When you get a cold or flu, it makes you feel miserable. Your ears, nose and throat are all connected to each other, so when one area experiences a problem, the other areas do too. Pressure in your ears is one of the symptoms that occur as a result of a condition that affects your nose, throat or sinuses.
There is a small pathway that connects your middle ear with their throat. This is known as the Eustachian tube. This tube balances the pressure that builds up in your middle ear by opening whenever you sneeze, swallow or yawn. This stops air pressure and fluid building up in your ear canal, which is positioned behind your eardrum.
If the Eustachian tube becomes clogged, sounds may become muffled and you might not hear very clearly. You may also feel pain, pressure, or a fullness in your ears. Side effects from allergies, sinus infections, colds or flus, can create a partial blockage in the openings of the Eustachian tube. Inflammation tissue and mucus that is secreted are signs of dysfunction in the Eustachian tube.
If you travel by air or go up in elevated altitudes, this can also cause malfunctions to your Eustachian tube.
Issues regarding your sinuses
As previously mentioned, your ears, nose, throat and sinuses are interconnected. If there is an issue with one area, it can affect another area. Congested sinuses can lead to pressure and feelings of fullness in your middle ear.
Common causes of sinus congestion:
Remedies to relieve sinus congestion and pressure:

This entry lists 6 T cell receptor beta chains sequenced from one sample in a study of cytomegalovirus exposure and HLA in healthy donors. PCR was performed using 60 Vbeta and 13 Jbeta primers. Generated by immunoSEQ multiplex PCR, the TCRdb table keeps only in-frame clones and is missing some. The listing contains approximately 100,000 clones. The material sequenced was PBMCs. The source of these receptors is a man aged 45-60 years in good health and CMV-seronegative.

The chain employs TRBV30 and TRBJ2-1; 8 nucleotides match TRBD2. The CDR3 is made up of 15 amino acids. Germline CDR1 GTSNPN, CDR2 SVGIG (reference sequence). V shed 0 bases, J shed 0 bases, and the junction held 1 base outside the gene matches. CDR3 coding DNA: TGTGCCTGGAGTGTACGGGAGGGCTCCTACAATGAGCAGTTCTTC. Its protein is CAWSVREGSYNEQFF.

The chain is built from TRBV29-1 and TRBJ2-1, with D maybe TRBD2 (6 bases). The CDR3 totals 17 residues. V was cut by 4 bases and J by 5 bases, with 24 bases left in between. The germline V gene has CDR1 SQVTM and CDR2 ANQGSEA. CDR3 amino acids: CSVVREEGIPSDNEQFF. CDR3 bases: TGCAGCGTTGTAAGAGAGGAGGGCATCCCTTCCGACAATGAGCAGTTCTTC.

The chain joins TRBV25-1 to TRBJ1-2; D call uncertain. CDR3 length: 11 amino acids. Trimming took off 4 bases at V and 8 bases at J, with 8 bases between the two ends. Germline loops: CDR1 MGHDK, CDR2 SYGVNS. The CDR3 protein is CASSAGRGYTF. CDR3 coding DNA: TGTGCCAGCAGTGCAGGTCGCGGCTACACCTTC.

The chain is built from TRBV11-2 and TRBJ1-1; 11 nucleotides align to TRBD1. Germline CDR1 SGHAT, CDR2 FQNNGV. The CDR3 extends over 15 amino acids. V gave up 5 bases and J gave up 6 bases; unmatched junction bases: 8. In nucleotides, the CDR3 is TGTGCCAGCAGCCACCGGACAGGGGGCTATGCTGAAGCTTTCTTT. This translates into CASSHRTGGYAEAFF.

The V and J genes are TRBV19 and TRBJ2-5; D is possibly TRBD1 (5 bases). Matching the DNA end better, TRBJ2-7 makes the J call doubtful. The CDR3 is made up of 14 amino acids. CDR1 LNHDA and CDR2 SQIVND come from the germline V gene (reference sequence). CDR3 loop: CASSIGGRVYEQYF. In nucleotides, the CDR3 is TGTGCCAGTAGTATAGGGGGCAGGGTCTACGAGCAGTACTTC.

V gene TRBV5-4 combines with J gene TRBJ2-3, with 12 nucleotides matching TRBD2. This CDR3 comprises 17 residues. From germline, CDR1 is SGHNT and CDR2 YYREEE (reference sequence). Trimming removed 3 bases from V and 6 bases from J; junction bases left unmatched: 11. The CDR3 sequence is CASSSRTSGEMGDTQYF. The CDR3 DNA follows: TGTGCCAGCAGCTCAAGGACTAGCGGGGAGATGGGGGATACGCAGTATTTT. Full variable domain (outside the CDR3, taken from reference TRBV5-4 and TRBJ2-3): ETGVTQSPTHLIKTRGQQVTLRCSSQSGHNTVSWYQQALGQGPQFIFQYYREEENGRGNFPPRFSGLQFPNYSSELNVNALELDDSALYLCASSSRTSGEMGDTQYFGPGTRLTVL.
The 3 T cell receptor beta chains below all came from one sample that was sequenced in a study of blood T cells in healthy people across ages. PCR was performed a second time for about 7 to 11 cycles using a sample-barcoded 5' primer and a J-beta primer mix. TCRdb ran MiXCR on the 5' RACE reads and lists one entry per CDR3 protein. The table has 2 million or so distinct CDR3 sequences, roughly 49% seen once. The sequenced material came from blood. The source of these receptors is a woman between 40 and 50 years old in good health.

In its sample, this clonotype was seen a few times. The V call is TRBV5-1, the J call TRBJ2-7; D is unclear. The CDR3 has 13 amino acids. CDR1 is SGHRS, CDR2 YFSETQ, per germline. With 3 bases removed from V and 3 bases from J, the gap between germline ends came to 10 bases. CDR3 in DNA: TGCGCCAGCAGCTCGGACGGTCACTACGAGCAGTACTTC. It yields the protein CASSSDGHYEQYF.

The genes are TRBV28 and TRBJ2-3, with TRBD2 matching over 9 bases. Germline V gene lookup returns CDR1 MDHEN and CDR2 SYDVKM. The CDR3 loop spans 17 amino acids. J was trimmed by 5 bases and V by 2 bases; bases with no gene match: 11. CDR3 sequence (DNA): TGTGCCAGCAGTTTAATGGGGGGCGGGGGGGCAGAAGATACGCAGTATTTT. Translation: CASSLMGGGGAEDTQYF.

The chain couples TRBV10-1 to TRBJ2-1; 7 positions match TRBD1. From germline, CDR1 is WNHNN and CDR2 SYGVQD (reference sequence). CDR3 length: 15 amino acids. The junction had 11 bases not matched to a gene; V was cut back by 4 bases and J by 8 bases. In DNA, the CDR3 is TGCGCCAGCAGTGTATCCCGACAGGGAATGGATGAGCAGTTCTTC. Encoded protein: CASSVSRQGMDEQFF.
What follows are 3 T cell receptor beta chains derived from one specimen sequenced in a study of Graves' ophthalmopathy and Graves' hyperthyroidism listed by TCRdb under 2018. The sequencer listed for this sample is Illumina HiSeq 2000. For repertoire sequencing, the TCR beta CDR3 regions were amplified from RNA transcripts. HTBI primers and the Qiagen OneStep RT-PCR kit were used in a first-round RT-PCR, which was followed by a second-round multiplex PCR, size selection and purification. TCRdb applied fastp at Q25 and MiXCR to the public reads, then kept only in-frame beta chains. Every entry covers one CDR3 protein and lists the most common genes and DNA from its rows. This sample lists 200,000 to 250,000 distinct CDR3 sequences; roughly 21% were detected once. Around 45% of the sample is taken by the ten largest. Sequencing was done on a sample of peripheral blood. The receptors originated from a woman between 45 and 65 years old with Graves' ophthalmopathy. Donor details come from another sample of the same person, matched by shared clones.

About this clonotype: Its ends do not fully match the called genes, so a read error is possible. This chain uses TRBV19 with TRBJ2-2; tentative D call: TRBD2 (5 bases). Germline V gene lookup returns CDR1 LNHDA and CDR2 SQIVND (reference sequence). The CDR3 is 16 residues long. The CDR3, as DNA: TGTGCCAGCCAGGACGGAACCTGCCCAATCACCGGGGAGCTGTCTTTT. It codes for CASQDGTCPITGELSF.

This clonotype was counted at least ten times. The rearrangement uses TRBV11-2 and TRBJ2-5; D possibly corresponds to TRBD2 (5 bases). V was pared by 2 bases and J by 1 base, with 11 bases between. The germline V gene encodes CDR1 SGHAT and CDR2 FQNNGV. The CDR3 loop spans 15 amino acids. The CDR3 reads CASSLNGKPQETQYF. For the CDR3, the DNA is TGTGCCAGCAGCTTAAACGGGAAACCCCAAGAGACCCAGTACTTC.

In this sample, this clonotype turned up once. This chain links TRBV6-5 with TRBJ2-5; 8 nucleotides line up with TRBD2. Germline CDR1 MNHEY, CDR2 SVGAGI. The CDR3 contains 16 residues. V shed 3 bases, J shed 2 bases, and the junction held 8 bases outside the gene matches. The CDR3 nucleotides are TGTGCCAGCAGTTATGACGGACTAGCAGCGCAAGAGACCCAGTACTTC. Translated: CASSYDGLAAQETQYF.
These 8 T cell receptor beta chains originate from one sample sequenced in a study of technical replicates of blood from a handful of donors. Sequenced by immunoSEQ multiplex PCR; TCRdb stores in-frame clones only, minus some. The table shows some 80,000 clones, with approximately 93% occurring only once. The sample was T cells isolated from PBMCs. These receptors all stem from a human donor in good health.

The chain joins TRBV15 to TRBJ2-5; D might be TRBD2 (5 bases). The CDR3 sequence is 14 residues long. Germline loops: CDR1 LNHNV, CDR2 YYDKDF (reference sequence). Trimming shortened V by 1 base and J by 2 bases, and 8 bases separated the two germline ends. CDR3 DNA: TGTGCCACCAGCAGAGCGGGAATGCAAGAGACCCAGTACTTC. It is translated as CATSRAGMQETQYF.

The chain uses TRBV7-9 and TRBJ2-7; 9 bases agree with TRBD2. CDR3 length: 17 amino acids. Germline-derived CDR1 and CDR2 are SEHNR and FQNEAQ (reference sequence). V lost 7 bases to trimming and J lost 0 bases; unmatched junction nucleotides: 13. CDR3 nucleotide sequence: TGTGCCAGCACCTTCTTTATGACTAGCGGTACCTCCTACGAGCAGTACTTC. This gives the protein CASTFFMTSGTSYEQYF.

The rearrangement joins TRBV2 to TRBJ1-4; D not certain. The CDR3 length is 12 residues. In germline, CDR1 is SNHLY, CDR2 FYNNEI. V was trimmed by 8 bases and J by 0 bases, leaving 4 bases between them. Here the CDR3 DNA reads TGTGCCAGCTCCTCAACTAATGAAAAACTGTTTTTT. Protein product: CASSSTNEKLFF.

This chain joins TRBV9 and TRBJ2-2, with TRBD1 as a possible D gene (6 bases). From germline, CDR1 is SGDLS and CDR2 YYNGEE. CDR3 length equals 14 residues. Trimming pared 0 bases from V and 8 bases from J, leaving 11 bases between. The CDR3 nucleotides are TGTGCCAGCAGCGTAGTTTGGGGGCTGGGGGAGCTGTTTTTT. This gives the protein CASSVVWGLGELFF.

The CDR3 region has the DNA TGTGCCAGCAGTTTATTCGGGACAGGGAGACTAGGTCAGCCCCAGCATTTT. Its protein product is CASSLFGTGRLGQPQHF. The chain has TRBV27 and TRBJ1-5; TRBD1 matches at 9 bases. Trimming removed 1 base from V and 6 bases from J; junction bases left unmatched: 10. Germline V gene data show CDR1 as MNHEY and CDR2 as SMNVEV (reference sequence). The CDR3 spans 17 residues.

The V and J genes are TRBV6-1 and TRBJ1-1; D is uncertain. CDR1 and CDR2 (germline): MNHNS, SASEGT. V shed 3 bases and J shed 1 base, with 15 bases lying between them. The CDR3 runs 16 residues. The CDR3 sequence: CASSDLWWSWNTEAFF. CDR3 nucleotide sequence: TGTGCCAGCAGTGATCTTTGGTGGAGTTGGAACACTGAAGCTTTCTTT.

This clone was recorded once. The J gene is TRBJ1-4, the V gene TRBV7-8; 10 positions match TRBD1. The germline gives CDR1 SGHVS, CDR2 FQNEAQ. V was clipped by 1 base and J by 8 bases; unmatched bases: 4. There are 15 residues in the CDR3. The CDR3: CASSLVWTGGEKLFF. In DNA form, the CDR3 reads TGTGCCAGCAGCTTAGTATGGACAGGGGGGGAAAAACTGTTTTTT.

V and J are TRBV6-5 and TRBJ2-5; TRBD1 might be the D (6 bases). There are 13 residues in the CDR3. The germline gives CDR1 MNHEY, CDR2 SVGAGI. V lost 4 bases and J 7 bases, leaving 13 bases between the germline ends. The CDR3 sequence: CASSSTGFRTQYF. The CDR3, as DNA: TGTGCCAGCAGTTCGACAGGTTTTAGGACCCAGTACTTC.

If there is an issue with your drainage tubes, fluid may buildup in your ears. This flaw can lead to trapped fluid behind your eardrum. Here are some possible symptoms when fluid becomes trapped:
It is vital to determine what is stopping the tubes from properly draining fluid. If this issue goes untreated, the fluid buildup behind your ear can lead to a rupture.
How to remove fluid from your ear canals:
This occurs when wax (cerumen) is pushed deep and becomes impacted within your ear canal or obstructs the entire width of the canal. Earwax blockage can lead to hearing loss, dizziness, pain in the ear, feeling of fullness in the ear, pressure and tinnitus. Cleaning your ears with a cotton swab can inadvertently lead to blocked up ears. Hearing aids or earplugs can also lead to more earwax buildup.
The best, and safest method to extract earwax from your ears is by flushing warm water or a saline solution in your ear canal for a few minutes. An irrigation kit may be used. After the water makes the wax softer, it will make its way out to the outer ear where you can wipe it away.
Allergies are another possible cause of ear congestion. Antihistamines and decongestants can relieve ear pressure caused by allergies or other symptoms. Antihistamines can be sold over-the-counter or prescribed by your healthcare provider.
Traveling by Air
During takeoffs and landings, the sudden shift in air pressure can lead to a change between air pressure in your middle ear and your surroundings. The imbalance stops your eardrum from vibrating when it should be. Pain, feelings of fullness and pressure in the ear can all be signs of airplane ears.
How to treat Airplane Ears:
Middle Ear and Outer Ear Infections
Middle ear infections (otitis media) can lead to many different symptoms like dizziness, hearing loss, pain in the ears. The cause of middle ear infections are viruses that induce respiratory infections.
An outer ear infection (otitis externa) is known as swimmer’s ear. They are generally caused by water that becomes trapped in your ear. This is an ideal condition for bacteria to grow and thrive.
Usually, ear infections will clear up on their own. Pain and other symptoms can be relieved with ear drops and pain medications. If your symptoms get worse, even after treating them from home, contact your healthcare provider.
If you, or a loved one, are experiencing hearing loss, please contact us at Pure Sound Hearing for a free hearing test and consultation.